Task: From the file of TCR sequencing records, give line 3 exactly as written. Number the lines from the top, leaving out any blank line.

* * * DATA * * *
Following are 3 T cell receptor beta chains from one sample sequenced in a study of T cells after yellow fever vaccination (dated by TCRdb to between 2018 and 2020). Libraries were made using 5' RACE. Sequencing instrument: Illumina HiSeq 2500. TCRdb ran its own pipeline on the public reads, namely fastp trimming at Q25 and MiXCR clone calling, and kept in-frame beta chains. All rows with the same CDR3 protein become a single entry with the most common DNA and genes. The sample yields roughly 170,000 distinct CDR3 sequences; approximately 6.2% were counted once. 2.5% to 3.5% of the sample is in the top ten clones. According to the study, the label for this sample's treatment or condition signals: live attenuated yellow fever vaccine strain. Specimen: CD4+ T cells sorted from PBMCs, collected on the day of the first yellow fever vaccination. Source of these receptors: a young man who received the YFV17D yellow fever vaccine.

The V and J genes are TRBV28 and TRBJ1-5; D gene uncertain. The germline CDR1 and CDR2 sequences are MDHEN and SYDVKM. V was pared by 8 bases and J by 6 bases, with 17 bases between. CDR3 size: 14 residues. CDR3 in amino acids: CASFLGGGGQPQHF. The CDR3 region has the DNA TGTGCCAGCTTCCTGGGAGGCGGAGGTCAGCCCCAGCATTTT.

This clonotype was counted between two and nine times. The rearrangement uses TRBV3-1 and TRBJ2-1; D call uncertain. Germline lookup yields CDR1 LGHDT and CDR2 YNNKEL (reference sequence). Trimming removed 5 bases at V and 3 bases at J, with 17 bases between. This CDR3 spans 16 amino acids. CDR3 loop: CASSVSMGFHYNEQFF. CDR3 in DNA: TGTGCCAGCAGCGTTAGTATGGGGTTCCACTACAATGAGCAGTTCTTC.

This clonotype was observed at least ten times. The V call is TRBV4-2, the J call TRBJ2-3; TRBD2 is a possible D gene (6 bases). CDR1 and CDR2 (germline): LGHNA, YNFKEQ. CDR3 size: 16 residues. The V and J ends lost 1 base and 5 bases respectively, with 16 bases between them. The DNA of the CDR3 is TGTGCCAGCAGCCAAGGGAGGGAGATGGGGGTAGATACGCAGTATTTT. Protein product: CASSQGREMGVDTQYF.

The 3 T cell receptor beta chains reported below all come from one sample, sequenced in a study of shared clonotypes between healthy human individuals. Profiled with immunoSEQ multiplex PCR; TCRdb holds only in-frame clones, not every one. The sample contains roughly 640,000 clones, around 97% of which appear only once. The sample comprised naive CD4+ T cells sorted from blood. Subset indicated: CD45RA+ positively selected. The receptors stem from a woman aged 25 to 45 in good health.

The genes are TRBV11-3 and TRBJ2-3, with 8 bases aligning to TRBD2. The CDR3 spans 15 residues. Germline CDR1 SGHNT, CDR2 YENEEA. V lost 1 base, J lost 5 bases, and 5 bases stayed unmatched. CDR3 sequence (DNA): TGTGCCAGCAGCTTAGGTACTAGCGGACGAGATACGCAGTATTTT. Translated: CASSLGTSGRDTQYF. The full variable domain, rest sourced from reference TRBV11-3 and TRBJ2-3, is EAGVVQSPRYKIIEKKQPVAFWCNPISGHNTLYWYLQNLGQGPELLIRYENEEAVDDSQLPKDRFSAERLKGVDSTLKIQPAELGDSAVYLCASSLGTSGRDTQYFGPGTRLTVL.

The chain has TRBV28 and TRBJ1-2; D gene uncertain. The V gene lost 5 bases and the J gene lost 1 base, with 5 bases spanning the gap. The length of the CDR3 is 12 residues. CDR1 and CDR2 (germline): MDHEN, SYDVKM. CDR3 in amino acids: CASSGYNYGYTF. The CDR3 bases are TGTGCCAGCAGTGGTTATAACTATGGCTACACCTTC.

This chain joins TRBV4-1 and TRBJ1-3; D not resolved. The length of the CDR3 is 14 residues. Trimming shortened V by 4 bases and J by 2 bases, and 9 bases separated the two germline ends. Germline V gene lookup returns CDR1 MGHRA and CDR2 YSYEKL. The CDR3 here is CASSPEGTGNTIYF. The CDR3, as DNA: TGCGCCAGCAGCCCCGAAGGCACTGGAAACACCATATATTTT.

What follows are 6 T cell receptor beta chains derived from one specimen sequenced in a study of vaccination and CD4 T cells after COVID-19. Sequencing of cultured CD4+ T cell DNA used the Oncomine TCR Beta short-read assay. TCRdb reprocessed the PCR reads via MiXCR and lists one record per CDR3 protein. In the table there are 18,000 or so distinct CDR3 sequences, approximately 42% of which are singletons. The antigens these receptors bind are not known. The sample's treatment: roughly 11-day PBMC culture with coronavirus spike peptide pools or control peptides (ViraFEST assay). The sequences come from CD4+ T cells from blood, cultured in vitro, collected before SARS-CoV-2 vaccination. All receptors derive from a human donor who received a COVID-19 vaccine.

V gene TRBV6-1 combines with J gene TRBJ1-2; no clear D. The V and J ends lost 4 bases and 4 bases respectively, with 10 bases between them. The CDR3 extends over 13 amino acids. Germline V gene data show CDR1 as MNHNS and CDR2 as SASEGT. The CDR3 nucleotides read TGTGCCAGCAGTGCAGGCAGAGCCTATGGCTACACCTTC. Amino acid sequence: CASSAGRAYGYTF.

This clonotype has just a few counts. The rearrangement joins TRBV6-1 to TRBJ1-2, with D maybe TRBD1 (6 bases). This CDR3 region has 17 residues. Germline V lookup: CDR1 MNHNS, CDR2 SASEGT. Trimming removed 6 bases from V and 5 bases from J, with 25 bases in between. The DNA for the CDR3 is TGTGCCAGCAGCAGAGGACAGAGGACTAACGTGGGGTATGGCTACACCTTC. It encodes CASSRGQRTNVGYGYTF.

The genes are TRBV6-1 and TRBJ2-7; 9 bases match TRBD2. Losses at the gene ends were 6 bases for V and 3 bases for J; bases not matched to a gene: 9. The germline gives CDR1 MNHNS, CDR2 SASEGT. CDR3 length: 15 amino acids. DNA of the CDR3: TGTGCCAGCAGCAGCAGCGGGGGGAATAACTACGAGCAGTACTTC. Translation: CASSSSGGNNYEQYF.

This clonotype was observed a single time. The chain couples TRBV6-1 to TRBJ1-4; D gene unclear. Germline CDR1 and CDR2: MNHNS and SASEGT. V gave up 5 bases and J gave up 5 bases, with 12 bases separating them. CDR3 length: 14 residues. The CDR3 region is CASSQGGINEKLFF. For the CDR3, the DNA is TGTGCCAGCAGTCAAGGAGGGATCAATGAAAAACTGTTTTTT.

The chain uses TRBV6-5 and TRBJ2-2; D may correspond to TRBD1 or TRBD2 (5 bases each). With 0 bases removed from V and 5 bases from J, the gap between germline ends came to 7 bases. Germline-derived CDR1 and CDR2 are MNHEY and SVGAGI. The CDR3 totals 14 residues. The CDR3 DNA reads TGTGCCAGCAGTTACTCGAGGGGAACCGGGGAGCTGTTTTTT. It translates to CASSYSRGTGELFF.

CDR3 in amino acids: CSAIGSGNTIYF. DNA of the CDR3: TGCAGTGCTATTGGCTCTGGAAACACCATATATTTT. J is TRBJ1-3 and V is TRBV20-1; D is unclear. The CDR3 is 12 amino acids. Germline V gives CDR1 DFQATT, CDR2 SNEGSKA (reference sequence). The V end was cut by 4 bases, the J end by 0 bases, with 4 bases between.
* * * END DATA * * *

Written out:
This clonotype was counted between two and nine times. The rearrangement uses TRBV3-1 and TRBJ2-1; D call uncertain. Germline lookup yields CDR1 LGHDT and CDR2 YNNKEL (reference sequence). Trimming removed 5 bases at V and 3 bases at J, with 17 bases between. This CDR3 spans 16 amino acids. CDR3 loop: CASSVSMGFHYNEQFF. CDR3 in DNA: TGTGCCAGCAGCGTTAGTATGGGGTTCCACTACAATGAGCAGTTCTTC.